Love #8. Thanks for this.

Posted by: Ryan Karpeles at September 12, 2007 12:36 AM

I absolutely love and appreciate you and your mind, Hugh. I glean a great deal here when I visit. I'm digging the new observations about the format and enjoying your transformation into maturity. It rocks to watch.

Posted by: at September 12, 2007 7:12 AM

Thanks Hugh. We never hear that kind of insight - it is generous of you to share it.

Maybe the drive to tone it down means the rage within is mutating to more thoughtful insight? The creativity and imagination will hopefully never dim.

Posted by: Frank at September 12, 2007 8:22 AM

Here's a video of Hugh doing his work:

Posted by: Robert Scoble at September 12, 2007 11:45 AM

Heartfelt and inspirational Hugh. It's been great to hang out with you even briefly and hope we get a chance to hang out in London again.

Posted by: Tantek at September 12, 2007 12:38 PM

Thanks for these reflections. There is real wisdom here that I will share with many people today. Thanks.

Posted by: Ed Brenegar at September 12, 2007 12:48 PM

Awesome Hugh. Thoughful and insightful. As ever.

Posted by: Paul Fabretti at September 12, 2007 1:27 PM

One word - brilliant - thanks for encouraging me through your words and pictures.

Posted by: Dennis Howlett at September 12, 2007 1:58 PM

"16. One of the smartest things I ever did was figure out that making money indirectly off the cartoons was far easier than trying to make the money directly. If I could teach gapingvoid readers just one thing, that would be it."

Those words just drasticly changed the events in my life this upcoming year and a half. Big time.

Thank you!

Posted by: André Hedetoft at September 12, 2007 2:01 PM

Back to work, Hugh

Posted by: Steve Gillmor at September 12, 2007 8:27 PM

This is why I still read your blog Hugh - simply fabulous. Keep drawing, keep creating.

Posted by: at September 12, 2007 9:25 PM

That cartoon that you would not sell for $10,000 is on the back of my business card. Thanks for leasing it to me.

Posted by: shel israel at September 13, 2007 6:04 AM

Hugh, you are the pioneer's pioneer. Your work on global microbranding has inspired me to communicate the concept to the masses. Tomorrow in fact, I'm once again presenting my thoughts on your thoughts and work to a group at a local Chamber of Commerce. So you simply cannot quit or soften your edge my friend. Forget labeling yourself a "cartoonist". Those folks are great, however, you are the "SHIFT" in thinking we all crave. You catalyze creativity from order another pint and buy a box of pens...cheers mate and the format works perfectly...

Posted by: w schwabe at September 13, 2007 4:42 PM

Great list, great read. It's a tad early for this, but congratulations on 10 years of business card cartooning.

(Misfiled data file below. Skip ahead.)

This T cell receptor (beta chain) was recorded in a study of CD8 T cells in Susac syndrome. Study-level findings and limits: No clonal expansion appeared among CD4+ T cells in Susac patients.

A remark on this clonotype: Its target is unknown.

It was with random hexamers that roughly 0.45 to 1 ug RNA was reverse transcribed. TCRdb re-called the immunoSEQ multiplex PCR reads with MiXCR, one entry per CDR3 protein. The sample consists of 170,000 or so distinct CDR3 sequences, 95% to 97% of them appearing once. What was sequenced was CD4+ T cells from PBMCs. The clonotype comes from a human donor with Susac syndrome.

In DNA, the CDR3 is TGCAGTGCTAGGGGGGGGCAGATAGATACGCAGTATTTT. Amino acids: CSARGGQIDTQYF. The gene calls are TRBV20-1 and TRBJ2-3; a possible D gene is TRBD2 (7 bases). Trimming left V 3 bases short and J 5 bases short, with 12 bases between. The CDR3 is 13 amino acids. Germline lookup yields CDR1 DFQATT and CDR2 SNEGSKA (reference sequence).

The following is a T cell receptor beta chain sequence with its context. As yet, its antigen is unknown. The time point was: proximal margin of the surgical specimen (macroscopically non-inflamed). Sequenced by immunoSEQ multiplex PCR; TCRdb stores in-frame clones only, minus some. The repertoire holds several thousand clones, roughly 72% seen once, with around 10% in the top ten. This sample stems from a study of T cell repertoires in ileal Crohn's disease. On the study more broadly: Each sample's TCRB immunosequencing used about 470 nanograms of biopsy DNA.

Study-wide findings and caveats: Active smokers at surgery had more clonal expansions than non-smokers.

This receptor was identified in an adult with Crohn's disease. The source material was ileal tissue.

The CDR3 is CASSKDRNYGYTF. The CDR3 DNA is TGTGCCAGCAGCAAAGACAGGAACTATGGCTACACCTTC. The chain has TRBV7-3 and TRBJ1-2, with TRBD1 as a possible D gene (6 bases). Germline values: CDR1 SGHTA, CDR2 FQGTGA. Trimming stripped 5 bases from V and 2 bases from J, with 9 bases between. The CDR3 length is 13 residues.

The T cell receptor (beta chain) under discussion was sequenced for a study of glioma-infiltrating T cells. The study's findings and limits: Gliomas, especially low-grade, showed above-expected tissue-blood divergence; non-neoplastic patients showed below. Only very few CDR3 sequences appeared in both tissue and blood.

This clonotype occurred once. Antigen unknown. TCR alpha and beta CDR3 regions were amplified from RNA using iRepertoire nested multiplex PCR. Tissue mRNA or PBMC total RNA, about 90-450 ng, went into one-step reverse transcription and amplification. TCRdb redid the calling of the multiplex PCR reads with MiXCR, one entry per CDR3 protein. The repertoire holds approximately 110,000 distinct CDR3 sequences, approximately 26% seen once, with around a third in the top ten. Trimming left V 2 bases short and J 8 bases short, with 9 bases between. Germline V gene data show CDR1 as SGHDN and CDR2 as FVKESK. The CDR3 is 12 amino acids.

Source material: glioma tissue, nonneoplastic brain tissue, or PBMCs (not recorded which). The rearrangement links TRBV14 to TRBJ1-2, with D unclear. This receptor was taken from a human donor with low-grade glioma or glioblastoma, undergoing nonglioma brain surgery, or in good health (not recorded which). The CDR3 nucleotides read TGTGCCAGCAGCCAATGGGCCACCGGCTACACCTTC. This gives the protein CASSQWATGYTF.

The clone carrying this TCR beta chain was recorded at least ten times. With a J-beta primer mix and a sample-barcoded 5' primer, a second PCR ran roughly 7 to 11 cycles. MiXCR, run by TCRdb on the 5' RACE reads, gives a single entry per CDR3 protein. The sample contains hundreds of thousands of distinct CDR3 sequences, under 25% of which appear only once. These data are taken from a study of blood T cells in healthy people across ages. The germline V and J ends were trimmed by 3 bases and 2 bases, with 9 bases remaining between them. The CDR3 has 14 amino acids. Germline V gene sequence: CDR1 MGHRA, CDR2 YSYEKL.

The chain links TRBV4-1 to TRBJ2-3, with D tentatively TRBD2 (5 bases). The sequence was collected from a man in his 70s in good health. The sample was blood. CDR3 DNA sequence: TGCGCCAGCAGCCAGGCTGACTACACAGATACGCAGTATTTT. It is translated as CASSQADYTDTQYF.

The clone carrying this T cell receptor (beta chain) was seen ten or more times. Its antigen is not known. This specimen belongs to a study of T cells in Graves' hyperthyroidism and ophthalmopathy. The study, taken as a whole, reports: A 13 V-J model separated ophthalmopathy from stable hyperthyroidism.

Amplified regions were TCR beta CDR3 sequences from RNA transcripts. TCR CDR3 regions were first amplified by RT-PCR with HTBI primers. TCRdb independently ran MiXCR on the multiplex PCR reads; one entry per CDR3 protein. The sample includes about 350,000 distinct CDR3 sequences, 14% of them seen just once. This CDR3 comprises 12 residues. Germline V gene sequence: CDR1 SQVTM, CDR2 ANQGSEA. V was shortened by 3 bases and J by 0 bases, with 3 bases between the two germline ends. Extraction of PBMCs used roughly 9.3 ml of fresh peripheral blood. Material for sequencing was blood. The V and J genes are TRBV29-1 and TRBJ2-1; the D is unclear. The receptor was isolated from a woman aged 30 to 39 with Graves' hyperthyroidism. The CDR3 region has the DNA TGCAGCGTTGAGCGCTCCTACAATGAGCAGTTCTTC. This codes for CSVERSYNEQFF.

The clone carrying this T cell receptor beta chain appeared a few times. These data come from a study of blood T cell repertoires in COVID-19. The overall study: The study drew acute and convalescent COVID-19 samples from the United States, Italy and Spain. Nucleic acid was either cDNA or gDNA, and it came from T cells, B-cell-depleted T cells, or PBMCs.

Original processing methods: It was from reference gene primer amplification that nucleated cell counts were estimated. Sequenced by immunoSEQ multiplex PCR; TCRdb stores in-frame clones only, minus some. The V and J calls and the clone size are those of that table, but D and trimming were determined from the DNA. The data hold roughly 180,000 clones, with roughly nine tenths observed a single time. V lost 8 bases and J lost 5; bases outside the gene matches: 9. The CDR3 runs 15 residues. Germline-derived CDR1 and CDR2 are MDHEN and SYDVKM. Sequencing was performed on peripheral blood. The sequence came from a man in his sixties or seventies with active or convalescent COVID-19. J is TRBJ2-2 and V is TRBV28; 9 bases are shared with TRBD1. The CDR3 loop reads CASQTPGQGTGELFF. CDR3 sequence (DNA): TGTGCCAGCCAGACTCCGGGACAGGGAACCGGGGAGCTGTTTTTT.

Posted by: Albone at September 13, 2007 4:54 PM

I love your cartoons. I enjoy your blog. It's refreshing to witness the "examined life". Keep up the good work!

Posted by: Lloyd Lemons at September 13, 2007 5:15 PM

Now I'm all misty eyed.

Posted by: Jed at September 13, 2007 6:40 PM

big fan. even bigger fan now. thanks.

Posted by: katie Levitt at September 13, 2007 6:49 PM

what is possible?

expression is the core of an artist's soul. just can't keep quiet about it. being able to control your moods (or at least more than the average guy!) is what makes you worth telling other people about.

Posted by: silvino henriques at September 13, 2007 7:33 PM

Love your list - and the cartoons - and don't stop biting. I wondered about this one:

35. There’s something about being a celebrity, even a micro-celebrity that poisons the soul.

Why is that so?

You told me once to be a 'global micro-brand' and I love the term - even though I am more like a very local micro-brand :-) But I think the poison might come partly from believing in it? Because I am seriously not a micro brand - I am just a person - I am even a micro person sometimes :-)

Hope to see you soon here or there!

Posted by: Trine-Maria at September 13, 2007 9:44 PM

Gosh, you sound like your own eulogist. I want to hear what you'll do when the cards run out.

Posted by: Dick Rowan at September 14, 2007 2:49 AM

Beautiful thoughts Hugh, thanks for sharing.

And another perspective on the "magic you can't recapture" and increasing reclusitude (made that word up ...) - creative and spiritual endeavors never stay static, they are born, grow, evolve and reach a ripe age, and possibly die. But then another door opens, twists and turns emerge and creative birth happens again. This "quieter" period in your artistic life is perhaps the transition time to "something else."